A soft shoe with a rubber sole worn for sports or casual occasions.
training shoe, running shoe, sports shoe, tennis shoe, plimsollView synonyms
- ‘For some reason I looked down as well and started to watch as he dug the tip of his sneaker into the carpet.’
- ‘Complete the look with a pair of dark brown biker boots or a stylish pair of vintage sneakers.’
- ‘He wore a pair of worn out old sneakers that matched his worn out old jean trousers.’
- ‘Evan had those shoes that were sneakers but made more for show then for anything else.’
- ‘These types of socks are as low as they come and are made to be invisible in any kind of sneakers.’
- ‘We are a casual footwear brand for the sneaker wearing generation.’
- ‘One of the shoelaces on her sneaker had come untied and was blowing vulnerably in the wind.’
- ‘The seemingly unending silence was broken by the soft treading of sneakers on soil.’
- ‘It's kind of wet outside, so you put on your waterproof boots instead of your sneakers.’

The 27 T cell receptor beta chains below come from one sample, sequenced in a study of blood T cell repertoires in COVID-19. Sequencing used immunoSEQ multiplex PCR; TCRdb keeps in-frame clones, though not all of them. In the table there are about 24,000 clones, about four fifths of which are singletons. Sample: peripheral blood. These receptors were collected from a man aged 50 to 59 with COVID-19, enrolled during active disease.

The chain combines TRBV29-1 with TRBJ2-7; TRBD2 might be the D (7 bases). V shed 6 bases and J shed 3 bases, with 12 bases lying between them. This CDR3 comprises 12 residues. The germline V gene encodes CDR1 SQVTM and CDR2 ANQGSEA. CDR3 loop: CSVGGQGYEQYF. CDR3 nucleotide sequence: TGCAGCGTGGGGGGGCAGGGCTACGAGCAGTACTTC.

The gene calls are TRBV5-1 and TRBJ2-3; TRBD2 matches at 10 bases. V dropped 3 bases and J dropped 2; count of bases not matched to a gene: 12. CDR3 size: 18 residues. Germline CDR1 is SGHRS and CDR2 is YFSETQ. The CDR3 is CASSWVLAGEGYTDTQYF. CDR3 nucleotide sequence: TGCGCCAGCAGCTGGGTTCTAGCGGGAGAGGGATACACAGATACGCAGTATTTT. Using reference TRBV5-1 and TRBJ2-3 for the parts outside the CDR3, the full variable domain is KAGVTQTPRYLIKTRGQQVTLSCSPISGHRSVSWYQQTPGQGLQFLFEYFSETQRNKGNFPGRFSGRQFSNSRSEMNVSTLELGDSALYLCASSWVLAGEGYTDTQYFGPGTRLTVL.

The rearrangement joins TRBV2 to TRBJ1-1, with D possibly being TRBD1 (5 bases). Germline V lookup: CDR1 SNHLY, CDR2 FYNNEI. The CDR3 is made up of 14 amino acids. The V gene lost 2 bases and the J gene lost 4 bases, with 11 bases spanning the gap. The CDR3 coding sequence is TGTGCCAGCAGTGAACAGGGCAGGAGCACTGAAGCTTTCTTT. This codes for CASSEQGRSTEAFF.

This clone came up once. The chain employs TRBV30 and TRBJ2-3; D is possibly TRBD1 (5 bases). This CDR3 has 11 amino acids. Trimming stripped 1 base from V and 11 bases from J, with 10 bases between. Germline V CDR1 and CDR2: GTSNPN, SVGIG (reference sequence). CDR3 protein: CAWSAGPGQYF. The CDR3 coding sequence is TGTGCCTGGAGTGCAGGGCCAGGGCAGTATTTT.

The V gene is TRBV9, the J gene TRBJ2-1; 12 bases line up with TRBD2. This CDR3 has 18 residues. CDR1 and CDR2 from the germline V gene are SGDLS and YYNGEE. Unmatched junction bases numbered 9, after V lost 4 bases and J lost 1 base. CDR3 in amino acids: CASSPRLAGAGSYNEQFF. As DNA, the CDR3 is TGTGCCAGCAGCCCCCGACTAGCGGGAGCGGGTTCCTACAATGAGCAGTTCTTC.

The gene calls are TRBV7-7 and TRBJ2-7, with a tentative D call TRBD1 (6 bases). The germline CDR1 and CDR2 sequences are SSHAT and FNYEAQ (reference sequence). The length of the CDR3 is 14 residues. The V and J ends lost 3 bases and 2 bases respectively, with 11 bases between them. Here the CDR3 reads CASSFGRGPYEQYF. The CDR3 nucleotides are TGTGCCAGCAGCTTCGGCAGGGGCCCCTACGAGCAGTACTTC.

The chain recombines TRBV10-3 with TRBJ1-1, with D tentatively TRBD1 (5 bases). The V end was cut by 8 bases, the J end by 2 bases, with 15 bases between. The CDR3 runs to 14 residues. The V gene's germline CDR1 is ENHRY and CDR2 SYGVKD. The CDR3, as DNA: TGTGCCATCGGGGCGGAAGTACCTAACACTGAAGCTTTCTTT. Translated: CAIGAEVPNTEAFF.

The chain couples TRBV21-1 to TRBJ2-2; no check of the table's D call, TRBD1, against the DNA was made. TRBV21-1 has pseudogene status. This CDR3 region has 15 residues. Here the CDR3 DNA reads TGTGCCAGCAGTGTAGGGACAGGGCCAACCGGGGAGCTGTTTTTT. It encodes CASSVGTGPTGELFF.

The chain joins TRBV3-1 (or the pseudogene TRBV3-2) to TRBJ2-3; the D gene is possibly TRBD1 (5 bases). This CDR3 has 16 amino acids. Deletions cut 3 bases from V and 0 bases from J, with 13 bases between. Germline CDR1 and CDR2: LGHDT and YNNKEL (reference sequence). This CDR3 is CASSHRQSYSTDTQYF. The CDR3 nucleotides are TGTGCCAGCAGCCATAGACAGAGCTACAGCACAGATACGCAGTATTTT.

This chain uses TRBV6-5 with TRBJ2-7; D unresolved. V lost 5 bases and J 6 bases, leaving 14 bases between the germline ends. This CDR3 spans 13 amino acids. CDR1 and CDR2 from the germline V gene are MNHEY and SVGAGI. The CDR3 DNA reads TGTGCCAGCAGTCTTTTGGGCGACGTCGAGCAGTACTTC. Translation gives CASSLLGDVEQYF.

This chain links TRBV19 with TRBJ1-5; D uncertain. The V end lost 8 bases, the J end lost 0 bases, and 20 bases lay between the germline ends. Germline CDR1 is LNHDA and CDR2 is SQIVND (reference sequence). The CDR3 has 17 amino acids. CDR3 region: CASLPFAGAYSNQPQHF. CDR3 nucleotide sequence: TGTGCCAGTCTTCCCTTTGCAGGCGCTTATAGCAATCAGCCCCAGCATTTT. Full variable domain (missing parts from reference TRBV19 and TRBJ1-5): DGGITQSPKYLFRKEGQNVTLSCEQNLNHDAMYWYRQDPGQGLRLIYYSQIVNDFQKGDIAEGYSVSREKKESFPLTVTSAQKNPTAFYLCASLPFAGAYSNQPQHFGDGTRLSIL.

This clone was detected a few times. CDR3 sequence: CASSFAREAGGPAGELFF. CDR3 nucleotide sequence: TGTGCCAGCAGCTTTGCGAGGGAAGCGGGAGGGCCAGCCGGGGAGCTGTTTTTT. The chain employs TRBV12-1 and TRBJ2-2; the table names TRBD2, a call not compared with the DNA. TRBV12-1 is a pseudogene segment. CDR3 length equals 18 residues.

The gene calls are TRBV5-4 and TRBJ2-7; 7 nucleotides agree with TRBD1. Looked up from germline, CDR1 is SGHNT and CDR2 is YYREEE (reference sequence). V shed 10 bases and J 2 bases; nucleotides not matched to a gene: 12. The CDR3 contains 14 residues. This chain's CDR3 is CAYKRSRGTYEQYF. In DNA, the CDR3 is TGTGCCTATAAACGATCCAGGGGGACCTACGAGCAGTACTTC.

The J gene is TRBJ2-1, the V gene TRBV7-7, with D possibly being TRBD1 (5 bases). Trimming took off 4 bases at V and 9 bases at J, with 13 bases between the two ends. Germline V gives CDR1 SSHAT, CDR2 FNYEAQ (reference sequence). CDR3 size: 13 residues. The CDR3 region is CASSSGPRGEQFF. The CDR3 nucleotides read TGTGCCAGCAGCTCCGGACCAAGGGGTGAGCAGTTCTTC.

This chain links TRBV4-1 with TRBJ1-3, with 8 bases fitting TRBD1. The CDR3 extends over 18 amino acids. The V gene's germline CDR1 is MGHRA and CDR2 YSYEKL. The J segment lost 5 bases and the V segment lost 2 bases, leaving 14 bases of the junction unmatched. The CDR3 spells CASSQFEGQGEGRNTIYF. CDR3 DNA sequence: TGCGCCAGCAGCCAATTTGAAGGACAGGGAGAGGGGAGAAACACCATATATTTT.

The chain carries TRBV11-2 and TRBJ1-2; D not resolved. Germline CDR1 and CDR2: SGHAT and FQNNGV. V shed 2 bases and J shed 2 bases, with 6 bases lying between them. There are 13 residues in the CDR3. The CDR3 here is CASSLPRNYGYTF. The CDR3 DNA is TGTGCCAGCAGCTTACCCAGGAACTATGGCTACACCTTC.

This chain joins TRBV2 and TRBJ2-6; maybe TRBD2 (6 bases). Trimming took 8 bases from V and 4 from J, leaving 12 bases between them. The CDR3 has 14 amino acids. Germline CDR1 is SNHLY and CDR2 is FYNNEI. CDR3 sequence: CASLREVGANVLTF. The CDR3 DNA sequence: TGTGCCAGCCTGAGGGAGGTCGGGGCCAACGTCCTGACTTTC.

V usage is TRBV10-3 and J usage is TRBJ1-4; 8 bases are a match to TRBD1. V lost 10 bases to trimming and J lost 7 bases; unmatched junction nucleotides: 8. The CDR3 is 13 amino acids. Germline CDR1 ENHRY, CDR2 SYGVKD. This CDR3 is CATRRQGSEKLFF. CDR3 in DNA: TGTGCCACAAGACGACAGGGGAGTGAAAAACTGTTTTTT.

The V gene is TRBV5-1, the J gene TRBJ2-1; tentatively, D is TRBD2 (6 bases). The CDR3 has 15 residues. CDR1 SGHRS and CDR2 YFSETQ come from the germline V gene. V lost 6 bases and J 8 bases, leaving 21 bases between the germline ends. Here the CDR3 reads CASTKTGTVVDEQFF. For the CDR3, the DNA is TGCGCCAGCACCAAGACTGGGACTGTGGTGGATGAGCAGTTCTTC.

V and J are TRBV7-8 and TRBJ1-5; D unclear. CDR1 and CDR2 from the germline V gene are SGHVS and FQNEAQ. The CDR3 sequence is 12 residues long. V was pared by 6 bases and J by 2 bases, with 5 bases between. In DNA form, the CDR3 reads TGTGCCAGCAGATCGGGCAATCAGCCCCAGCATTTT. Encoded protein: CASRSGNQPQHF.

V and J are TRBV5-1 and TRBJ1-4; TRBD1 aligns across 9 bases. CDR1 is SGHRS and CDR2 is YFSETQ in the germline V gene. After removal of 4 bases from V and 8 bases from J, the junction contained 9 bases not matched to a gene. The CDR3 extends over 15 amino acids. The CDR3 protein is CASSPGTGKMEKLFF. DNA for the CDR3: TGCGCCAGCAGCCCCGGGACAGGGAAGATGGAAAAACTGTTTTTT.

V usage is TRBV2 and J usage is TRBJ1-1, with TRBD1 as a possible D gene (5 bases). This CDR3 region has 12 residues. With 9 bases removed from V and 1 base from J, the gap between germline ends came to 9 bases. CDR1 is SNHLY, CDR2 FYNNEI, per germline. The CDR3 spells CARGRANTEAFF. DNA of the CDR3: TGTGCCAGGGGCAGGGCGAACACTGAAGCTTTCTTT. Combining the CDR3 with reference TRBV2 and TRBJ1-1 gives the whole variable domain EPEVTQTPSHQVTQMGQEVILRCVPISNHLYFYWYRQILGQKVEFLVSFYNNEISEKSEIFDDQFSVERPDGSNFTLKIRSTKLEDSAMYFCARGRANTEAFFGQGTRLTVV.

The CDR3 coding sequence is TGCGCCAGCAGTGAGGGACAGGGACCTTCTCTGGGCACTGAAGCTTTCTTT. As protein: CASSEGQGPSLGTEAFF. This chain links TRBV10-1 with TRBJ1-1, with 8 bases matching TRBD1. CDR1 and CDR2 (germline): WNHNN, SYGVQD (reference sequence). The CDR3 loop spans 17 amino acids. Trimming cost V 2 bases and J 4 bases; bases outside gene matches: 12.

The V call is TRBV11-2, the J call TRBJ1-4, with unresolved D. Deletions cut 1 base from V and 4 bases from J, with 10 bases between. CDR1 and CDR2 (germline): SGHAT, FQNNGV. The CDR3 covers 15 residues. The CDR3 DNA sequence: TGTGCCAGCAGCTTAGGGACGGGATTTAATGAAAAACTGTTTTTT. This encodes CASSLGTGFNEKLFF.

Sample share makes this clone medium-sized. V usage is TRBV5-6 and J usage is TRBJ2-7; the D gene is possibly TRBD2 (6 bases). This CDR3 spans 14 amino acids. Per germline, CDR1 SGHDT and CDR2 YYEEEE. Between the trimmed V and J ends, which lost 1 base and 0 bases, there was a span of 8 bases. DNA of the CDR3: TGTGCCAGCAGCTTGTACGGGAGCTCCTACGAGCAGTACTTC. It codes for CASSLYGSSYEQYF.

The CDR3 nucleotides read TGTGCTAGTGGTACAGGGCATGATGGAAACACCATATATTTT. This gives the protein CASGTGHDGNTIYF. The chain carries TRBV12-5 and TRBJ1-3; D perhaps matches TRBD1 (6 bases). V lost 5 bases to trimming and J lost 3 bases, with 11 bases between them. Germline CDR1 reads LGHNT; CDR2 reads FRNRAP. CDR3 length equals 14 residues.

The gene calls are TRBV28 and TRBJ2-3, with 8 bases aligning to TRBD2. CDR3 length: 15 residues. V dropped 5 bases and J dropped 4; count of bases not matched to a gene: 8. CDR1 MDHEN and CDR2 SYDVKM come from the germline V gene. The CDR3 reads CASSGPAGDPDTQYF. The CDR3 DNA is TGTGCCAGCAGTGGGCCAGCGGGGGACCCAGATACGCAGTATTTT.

- ‘She was amused to see he wore old sneakers instead of the boots favoured by the others.’
- ‘Turns out the kids are wearing roller shoes - normal sneakers with a handy wheel underneath.’
- ‘There's no point in buying a pair of sneakers that will break after two weeks of use.’
- ‘One of the trendiest looks to hit the scene this year is wearing sneakers with a suit.’
- ‘I began to lace up my sneakers, hiding my face behind my hair as I took a deep breath.’
- ‘Do you think sneakers are just another part of fashion or do they mean more than that?’
- ‘Shoving my feet into a worn down pair of sneakers, I went out of my way to leave early.’
- ‘If the shoe is sturdy, like a sneaker, toss it in the wash on the gentle cycle and let it air dry.’
- ‘Dress them down with sneakers or flip-flops or take them out on the town with heels.’
- ‘She put on the sneakers she had worn home from the hospital and went outside, shutting the front door behind her.’
- ‘He'd tied his sneaker laces together, and now had his shoes strung about his neck.’
Late 16th century: (in sense ‘person or animal that sneaks’): the current sense dates from the late 19th century.
We take a look at several popular, though confusing, punctuation marks.